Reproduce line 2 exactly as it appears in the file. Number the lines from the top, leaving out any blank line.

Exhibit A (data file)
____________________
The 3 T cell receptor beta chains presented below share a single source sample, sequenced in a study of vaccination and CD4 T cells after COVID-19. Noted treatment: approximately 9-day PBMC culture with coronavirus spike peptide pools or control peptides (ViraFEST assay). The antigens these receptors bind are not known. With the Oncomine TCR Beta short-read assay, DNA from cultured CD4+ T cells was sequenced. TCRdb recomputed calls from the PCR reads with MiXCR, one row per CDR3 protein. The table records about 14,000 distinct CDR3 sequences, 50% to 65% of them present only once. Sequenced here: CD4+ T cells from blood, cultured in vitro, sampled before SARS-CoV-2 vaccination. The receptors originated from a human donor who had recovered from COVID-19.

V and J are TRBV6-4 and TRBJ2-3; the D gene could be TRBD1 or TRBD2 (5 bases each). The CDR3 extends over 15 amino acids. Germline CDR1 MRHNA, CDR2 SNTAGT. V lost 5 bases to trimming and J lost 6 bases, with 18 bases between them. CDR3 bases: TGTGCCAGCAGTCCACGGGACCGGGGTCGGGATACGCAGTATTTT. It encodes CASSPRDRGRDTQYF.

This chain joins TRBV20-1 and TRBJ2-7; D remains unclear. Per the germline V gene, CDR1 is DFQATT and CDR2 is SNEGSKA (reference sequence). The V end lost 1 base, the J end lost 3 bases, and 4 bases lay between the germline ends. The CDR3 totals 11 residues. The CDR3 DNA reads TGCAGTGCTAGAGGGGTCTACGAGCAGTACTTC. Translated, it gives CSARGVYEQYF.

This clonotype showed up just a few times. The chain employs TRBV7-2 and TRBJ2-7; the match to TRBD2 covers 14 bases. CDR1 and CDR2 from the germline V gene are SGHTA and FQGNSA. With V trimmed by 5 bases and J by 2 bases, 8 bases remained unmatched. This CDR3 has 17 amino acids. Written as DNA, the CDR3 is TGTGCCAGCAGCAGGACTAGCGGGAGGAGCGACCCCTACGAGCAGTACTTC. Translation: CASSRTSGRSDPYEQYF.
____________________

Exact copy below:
V and J are TRBV6-4 and TRBJ2-3; the D gene could be TRBD1 or TRBD2 (5 bases each). The CDR3 extends over 15 amino acids. Germline CDR1 MRHNA, CDR2 SNTAGT. V lost 5 bases to trimming and J lost 6 bases, with 18 bases between them. CDR3 bases: TGTGCCAGCAGTCCACGGGACCGGGGTCGGGATACGCAGTATTTT. It encodes CASSPRDRGRDTQYF.